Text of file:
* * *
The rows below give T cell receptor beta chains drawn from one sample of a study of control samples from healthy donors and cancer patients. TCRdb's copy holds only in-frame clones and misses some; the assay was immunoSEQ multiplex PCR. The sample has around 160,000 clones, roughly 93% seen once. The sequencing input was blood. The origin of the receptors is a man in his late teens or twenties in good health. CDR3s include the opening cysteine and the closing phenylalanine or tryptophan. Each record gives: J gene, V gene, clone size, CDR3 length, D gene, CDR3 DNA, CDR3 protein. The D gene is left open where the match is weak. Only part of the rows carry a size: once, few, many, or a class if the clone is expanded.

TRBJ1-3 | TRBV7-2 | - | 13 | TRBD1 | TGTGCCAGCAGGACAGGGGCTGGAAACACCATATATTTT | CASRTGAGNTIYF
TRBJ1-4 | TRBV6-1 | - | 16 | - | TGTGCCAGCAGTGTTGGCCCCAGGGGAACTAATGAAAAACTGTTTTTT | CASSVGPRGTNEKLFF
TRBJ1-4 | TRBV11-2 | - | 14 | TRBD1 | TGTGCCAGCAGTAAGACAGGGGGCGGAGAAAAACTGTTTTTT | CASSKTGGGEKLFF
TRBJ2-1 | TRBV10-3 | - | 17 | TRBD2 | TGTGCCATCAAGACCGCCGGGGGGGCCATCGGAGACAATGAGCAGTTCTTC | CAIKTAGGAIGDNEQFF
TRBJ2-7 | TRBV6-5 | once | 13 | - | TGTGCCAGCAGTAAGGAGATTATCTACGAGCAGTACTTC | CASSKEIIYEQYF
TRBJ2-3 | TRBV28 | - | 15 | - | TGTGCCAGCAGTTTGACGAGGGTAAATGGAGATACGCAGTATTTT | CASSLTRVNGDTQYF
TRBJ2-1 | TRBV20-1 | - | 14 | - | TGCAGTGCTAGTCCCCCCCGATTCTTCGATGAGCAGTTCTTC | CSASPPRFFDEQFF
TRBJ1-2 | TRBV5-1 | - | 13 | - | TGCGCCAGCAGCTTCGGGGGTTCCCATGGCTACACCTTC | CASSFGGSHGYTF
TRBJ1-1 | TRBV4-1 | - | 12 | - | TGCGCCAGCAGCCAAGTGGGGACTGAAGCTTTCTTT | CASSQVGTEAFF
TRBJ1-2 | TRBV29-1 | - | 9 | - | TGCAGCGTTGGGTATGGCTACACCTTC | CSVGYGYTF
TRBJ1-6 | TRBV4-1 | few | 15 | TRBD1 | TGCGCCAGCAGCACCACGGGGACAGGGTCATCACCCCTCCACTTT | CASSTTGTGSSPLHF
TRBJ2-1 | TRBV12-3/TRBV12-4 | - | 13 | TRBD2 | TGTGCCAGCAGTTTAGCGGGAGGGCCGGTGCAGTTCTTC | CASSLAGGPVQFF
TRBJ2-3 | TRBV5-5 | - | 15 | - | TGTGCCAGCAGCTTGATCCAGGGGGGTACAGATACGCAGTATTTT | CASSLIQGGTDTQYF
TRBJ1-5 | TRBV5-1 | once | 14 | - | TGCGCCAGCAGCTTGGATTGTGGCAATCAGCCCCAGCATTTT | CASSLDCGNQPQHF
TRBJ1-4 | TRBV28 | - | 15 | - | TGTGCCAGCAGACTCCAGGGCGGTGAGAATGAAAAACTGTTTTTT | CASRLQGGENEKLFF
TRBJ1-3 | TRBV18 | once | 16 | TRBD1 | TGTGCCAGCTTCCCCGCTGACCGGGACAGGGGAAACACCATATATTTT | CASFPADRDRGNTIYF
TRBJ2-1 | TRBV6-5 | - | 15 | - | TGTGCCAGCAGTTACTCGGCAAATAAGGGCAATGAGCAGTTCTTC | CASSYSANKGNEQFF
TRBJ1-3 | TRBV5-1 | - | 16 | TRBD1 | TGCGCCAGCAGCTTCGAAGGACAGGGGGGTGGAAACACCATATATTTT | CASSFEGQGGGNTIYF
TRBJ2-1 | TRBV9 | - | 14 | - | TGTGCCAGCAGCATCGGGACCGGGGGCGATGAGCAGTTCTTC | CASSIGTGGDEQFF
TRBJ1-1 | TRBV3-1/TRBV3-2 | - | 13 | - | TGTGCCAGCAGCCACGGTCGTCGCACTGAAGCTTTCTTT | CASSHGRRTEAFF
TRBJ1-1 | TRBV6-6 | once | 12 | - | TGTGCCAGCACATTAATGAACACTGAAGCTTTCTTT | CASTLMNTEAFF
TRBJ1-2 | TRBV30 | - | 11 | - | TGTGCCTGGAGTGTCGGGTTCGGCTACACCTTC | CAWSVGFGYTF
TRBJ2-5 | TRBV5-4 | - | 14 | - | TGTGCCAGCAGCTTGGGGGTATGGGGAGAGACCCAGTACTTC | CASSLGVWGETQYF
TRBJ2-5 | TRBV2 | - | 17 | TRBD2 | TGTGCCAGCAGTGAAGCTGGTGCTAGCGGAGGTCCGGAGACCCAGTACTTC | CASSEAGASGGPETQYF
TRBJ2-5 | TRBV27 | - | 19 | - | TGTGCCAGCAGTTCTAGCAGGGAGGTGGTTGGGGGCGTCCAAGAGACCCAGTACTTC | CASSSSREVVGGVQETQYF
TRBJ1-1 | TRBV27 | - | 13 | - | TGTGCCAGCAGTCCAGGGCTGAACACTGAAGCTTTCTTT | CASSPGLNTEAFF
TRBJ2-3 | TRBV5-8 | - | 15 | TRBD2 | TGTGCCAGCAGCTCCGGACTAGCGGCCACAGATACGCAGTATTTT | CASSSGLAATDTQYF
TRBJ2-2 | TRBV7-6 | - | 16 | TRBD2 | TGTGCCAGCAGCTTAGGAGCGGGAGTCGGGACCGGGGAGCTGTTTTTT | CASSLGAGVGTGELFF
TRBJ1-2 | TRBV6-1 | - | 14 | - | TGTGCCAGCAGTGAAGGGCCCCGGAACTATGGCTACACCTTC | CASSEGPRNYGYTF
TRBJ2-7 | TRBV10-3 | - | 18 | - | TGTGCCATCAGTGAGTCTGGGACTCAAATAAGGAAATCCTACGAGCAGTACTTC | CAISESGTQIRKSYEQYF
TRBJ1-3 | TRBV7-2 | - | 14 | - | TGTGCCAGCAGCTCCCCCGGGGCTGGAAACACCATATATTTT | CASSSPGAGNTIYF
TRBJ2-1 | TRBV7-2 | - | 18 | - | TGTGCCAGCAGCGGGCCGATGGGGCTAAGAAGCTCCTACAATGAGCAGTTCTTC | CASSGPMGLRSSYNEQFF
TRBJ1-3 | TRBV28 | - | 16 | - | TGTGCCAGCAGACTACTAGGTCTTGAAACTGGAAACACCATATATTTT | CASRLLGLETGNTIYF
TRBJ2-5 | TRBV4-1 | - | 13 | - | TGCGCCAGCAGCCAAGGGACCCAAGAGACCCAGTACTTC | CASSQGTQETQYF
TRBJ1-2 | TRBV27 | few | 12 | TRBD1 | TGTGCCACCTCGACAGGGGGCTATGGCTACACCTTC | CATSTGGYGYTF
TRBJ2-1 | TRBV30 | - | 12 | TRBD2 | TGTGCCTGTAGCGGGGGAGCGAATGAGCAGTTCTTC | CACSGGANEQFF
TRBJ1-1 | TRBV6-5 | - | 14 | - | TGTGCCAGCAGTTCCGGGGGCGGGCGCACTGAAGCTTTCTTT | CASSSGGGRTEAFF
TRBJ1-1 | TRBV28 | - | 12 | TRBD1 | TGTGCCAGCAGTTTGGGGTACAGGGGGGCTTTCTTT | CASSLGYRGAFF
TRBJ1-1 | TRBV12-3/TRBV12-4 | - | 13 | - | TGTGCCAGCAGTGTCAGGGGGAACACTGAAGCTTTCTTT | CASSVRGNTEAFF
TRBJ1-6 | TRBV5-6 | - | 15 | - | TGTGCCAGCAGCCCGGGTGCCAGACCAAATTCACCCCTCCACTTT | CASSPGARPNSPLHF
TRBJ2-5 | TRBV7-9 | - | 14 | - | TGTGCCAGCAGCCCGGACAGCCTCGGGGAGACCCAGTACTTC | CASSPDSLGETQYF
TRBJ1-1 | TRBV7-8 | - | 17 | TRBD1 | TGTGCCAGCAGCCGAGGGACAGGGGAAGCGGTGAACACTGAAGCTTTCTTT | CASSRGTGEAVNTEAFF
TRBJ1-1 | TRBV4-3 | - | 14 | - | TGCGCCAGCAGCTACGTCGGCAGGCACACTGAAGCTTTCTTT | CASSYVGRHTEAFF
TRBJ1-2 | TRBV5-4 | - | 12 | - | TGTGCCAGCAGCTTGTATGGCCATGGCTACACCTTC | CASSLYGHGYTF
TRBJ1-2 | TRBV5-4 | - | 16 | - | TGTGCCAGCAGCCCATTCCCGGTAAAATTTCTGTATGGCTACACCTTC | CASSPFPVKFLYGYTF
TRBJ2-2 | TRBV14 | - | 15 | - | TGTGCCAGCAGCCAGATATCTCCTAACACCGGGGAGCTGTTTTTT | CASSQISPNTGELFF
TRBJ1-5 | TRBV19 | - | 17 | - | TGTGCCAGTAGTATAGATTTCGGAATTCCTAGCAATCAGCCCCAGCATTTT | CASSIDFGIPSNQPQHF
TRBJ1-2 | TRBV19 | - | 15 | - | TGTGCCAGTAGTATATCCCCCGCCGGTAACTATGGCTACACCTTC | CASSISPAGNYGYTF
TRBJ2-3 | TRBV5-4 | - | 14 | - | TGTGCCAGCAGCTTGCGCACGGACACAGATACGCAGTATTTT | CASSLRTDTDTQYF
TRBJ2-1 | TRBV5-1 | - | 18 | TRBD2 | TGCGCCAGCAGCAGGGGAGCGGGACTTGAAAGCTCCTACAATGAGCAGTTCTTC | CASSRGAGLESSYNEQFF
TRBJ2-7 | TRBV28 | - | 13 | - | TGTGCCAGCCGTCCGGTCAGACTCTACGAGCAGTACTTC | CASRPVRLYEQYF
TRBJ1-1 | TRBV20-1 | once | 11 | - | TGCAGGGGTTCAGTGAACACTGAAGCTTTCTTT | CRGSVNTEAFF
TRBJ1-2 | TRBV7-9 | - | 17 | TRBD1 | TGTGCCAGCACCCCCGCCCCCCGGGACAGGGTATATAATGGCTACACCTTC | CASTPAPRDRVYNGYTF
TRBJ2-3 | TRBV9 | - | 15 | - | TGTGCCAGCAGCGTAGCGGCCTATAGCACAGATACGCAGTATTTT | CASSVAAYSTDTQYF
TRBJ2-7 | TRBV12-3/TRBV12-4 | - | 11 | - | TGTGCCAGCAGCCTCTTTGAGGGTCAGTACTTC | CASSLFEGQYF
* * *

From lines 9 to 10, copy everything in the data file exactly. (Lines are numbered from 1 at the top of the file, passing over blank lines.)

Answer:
TRBJ1-2 | TRBV5-1 | - | 13 | - | TGCGCCAGCAGCTTCGGGGGTTCCCATGGCTACACCTTC | CASSFGGSHGYTF
TRBJ1-1 | TRBV4-1 | - | 12 | - | TGCGCCAGCAGCCAAGTGGGGACTGAAGCTTTCTTT | CASSQVGTEAFF